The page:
I am half-American – my father was a war-time GI – and it was four years ago that I at last identified him and then discovered I had a half-sister living in Michigan.
In our first phone conversation, just after the 2016 US election, she said: “We’re trying to get past Trump here.” That confirmed that she was a Democrat, much to my relief. On the weekend after the 2020 election she phoned me saying she was overjoyed that a grown-up was on his way to the White House.
I share her delight and that of millions of Americans. But my joy is tinged with the realisation that the new president will face the same struggle that President Obama had with Republican senators now even more determined to block his legislative programme at every turn – backed by the hordes of voters who will continue to believe Trump should have returned to the White House, with the outgoing president as their cheerleader.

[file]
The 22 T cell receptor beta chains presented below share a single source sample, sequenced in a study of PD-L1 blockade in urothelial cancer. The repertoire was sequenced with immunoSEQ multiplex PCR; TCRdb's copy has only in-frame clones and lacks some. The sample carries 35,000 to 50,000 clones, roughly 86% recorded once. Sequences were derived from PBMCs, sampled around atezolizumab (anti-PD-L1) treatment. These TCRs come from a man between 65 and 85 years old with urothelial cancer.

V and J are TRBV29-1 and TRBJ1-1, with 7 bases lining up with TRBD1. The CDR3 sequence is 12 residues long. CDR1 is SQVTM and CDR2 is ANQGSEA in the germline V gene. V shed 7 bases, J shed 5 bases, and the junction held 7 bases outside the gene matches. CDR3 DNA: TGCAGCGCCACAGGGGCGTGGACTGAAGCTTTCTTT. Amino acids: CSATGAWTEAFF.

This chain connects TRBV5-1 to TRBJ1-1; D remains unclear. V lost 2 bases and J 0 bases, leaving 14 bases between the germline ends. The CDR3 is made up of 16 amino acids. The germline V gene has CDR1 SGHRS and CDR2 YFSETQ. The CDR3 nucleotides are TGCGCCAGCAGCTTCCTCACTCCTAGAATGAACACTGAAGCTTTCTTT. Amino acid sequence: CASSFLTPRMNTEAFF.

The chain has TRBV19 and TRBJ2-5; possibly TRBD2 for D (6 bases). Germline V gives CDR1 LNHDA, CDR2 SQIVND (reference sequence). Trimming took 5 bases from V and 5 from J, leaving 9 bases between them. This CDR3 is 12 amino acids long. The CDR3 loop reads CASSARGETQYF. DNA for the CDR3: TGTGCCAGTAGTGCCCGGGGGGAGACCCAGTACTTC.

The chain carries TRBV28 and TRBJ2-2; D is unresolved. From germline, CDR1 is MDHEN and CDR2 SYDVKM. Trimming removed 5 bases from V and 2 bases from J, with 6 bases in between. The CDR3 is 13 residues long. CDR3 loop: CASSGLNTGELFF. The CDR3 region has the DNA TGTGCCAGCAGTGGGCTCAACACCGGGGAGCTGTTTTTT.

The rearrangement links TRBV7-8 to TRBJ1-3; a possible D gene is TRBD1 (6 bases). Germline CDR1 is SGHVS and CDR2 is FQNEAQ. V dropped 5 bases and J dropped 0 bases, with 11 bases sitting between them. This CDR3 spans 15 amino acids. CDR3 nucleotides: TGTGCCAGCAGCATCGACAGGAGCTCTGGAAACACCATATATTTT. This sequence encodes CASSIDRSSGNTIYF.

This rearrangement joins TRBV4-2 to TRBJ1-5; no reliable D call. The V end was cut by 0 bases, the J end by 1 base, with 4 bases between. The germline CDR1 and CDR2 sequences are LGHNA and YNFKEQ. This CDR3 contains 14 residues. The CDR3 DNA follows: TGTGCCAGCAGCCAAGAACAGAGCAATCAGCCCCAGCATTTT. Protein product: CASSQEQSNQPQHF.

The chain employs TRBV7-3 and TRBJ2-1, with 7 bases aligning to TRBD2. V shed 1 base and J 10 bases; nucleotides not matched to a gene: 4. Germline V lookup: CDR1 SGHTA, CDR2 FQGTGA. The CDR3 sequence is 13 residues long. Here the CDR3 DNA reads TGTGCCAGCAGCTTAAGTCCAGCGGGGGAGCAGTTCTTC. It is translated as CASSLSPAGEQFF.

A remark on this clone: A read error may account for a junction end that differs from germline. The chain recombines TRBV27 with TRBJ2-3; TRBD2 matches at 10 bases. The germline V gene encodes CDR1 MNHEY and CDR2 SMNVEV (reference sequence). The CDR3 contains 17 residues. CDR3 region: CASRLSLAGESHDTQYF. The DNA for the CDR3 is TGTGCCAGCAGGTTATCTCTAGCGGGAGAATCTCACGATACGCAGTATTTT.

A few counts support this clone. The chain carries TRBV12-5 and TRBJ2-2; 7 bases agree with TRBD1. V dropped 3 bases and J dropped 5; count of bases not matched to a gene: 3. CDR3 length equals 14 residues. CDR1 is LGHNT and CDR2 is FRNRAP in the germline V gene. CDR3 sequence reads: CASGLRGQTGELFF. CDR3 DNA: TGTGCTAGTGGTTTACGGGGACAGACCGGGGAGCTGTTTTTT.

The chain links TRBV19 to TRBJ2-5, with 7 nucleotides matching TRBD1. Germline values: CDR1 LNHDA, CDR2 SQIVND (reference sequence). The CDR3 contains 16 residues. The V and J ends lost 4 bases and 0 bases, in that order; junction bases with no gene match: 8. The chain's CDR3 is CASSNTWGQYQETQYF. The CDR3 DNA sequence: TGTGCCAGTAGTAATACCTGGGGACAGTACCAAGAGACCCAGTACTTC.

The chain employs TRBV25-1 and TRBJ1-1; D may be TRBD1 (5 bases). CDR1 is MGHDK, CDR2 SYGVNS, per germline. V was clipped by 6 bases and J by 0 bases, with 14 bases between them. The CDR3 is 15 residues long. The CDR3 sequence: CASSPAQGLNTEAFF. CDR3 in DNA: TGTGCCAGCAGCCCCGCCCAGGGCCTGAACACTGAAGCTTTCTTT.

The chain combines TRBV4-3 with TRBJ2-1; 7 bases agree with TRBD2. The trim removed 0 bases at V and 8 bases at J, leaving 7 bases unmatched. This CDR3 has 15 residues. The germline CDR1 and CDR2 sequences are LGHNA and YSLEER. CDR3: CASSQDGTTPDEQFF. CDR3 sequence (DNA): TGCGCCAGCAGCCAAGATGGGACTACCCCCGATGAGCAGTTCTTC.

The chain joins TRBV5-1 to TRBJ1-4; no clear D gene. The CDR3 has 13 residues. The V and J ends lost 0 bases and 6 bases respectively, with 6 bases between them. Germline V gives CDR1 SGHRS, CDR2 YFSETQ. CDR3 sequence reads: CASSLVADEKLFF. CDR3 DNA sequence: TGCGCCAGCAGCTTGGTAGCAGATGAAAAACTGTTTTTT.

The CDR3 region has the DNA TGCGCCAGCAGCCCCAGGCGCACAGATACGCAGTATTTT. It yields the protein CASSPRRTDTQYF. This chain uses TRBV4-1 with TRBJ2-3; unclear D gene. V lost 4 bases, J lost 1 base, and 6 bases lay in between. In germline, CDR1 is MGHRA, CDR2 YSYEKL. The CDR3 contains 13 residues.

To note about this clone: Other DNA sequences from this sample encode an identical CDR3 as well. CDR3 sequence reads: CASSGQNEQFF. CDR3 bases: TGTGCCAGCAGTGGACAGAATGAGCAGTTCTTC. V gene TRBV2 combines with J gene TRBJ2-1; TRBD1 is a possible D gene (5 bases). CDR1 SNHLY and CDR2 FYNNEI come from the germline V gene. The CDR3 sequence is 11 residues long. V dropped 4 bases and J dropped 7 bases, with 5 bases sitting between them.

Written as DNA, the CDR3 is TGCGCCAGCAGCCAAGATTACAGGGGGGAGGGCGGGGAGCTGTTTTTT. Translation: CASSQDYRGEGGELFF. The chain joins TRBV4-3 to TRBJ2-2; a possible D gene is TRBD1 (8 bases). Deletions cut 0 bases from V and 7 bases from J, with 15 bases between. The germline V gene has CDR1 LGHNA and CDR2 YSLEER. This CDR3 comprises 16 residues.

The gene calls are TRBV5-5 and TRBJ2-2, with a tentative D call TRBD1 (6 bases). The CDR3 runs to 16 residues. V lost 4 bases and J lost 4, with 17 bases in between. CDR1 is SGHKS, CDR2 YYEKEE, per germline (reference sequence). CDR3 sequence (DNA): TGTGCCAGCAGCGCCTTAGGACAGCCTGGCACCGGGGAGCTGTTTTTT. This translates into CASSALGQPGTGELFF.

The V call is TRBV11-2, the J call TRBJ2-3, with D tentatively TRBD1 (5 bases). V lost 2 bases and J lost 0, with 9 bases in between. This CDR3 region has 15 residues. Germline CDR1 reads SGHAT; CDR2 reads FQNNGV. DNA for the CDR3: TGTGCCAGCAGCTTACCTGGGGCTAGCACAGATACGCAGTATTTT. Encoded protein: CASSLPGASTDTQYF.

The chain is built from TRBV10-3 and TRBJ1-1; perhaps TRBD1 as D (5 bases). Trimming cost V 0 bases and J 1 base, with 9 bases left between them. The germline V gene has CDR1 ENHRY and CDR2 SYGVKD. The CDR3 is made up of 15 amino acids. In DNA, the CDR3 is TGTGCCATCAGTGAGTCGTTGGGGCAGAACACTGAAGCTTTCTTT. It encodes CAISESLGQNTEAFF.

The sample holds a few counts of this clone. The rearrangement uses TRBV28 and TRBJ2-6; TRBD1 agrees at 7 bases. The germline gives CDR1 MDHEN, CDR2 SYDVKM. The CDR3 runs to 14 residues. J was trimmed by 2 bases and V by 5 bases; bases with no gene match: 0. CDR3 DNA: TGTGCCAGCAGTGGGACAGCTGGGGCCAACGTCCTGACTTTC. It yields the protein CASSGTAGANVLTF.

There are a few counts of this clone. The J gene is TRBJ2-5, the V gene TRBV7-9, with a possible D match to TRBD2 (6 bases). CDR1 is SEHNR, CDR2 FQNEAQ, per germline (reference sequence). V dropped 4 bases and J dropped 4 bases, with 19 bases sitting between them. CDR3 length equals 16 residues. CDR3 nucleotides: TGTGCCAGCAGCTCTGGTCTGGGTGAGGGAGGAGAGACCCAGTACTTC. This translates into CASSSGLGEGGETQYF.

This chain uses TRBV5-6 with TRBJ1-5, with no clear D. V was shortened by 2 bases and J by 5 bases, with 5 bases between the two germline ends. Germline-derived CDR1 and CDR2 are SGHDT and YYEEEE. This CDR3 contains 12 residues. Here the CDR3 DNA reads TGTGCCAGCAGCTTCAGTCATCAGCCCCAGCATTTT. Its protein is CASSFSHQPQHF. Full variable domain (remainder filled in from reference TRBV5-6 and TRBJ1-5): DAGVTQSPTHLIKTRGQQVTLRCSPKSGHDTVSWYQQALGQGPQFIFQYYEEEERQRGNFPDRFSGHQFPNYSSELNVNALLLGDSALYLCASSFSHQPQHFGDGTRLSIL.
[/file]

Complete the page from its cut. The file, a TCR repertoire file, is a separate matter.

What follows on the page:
My American family are Mayflower descendants, a surprising discovery I made only months after identifying my father. It is the 400th anniversary of the Mayflower’s arrival in the New World this month, with celebrations totally overshadowed by the Covid pandemic – and the US election.
But again my delight at being possibly the only known British-born male claiming Mayflower descent was darkened by the fact that the ship was carrying child servants who had been swept off the streets of London and used as forced labour. It was a ship where around half the passengers and crew died from disease in the first winter. Indeed, New Plimouth, their first settlement, was on the site of a Native American village left vacant because of disease introduced by Europeans.
The co-operation between the English settlers and the Wampanoag tribe ensured the colony’s survival. It was a beacon of hope made all the brighter against the disease and conquest that was to wipe out many of the continent’s original inhabitants.
But as the United States enters a new presidency, hope is all we have.